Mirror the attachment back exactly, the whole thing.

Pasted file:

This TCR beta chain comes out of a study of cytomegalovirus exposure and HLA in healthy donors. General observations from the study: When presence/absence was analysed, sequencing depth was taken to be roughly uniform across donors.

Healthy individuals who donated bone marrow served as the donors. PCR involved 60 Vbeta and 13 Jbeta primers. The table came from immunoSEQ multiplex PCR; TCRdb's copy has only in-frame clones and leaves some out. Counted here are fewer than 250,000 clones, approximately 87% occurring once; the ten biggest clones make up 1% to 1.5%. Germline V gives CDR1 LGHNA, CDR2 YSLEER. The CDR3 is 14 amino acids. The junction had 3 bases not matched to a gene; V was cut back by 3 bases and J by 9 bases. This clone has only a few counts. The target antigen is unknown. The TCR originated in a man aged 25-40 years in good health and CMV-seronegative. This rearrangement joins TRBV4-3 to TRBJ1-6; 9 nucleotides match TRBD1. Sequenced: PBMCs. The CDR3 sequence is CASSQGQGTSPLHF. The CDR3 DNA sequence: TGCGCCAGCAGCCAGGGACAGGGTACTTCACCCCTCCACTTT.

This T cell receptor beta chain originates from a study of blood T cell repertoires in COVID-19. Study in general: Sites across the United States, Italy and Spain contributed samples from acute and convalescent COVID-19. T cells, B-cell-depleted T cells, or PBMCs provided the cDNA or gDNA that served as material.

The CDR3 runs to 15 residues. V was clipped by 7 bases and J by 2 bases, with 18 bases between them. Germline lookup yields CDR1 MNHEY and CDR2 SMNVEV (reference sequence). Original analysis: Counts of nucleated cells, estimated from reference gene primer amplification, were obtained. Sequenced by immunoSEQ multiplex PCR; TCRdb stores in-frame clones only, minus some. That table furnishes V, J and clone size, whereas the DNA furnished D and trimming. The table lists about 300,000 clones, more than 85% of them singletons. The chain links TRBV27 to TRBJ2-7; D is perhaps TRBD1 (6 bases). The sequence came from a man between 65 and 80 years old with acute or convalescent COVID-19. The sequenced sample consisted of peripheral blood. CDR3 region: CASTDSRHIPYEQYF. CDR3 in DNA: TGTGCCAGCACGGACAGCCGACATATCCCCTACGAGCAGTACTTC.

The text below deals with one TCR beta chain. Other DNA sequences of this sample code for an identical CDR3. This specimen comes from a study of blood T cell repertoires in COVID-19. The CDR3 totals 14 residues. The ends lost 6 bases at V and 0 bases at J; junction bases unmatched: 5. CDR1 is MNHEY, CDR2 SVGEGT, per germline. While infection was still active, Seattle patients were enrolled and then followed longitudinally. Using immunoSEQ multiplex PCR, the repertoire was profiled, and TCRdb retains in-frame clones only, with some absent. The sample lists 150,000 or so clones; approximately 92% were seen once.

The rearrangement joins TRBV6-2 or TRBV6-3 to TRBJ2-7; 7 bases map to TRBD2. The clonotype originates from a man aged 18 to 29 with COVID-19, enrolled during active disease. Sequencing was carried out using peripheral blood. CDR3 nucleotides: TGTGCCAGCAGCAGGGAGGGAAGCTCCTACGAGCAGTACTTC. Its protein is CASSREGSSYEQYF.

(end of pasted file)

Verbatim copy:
This TCR beta chain comes out of a study of cytomegalovirus exposure and HLA in healthy donors. General observations from the study: When presence/absence was analysed, sequencing depth was taken to be roughly uniform across donors.

Healthy individuals who donated bone marrow served as the donors. PCR involved 60 Vbeta and 13 Jbeta primers. The table came from immunoSEQ multiplex PCR; TCRdb's copy has only in-frame clones and leaves some out. Counted here are fewer than 250,000 clones, approximately 87% occurring once; the ten biggest clones make up 1% to 1.5%. Germline V gives CDR1 LGHNA, CDR2 YSLEER. The CDR3 is 14 amino acids. The junction had 3 bases not matched to a gene; V was cut back by 3 bases and J by 9 bases. This clone has only a few counts. The target antigen is unknown. The TCR originated in a man aged 25-40 years in good health and CMV-seronegative. This rearrangement joins TRBV4-3 to TRBJ1-6; 9 nucleotides match TRBD1. Sequenced: PBMCs. The CDR3 sequence is CASSQGQGTSPLHF. The CDR3 DNA sequence: TGCGCCAGCAGCCAGGGACAGGGTACTTCACCCCTCCACTTT.

This T cell receptor beta chain originates from a study of blood T cell repertoires in COVID-19. Study in general: Sites across the United States, Italy and Spain contributed samples from acute and convalescent COVID-19. T cells, B-cell-depleted T cells, or PBMCs provided the cDNA or gDNA that served as material.

The CDR3 runs to 15 residues. V was clipped by 7 bases and J by 2 bases, with 18 bases between them. Germline lookup yields CDR1 MNHEY and CDR2 SMNVEV (reference sequence). Original analysis: Counts of nucleated cells, estimated from reference gene primer amplification, were obtained. Sequenced by immunoSEQ multiplex PCR; TCRdb stores in-frame clones only, minus some. That table furnishes V, J and clone size, whereas the DNA furnished D and trimming. The table lists about 300,000 clones, more than 85% of them singletons. The chain links TRBV27 to TRBJ2-7; D is perhaps TRBD1 (6 bases). The sequence came from a man between 65 and 80 years old with acute or convalescent COVID-19. The sequenced sample consisted of peripheral blood. CDR3 region: CASTDSRHIPYEQYF. CDR3 in DNA: TGTGCCAGCACGGACAGCCGACATATCCCCTACGAGCAGTACTTC.

The text below deals with one TCR beta chain. Other DNA sequences of this sample code for an identical CDR3. This specimen comes from a study of blood T cell repertoires in COVID-19. The CDR3 totals 14 residues. The ends lost 6 bases at V and 0 bases at J; junction bases unmatched: 5. CDR1 is MNHEY, CDR2 SVGEGT, per germline. While infection was still active, Seattle patients were enrolled and then followed longitudinally. Using immunoSEQ multiplex PCR, the repertoire was profiled, and TCRdb retains in-frame clones only, with some absent. The sample lists 150,000 or so clones; approximately 92% were seen once.

The rearrangement joins TRBV6-2 or TRBV6-3 to TRBJ2-7; 7 bases map to TRBD2. The clonotype originates from a man aged 18 to 29 with COVID-19, enrolled during active disease. Sequencing was carried out using peripheral blood. CDR3 nucleotides: TGTGCCAGCAGCAGGGAGGGAAGCTCCTACGAGCAGTACTTC. Its protein is CASSREGSSYEQYF.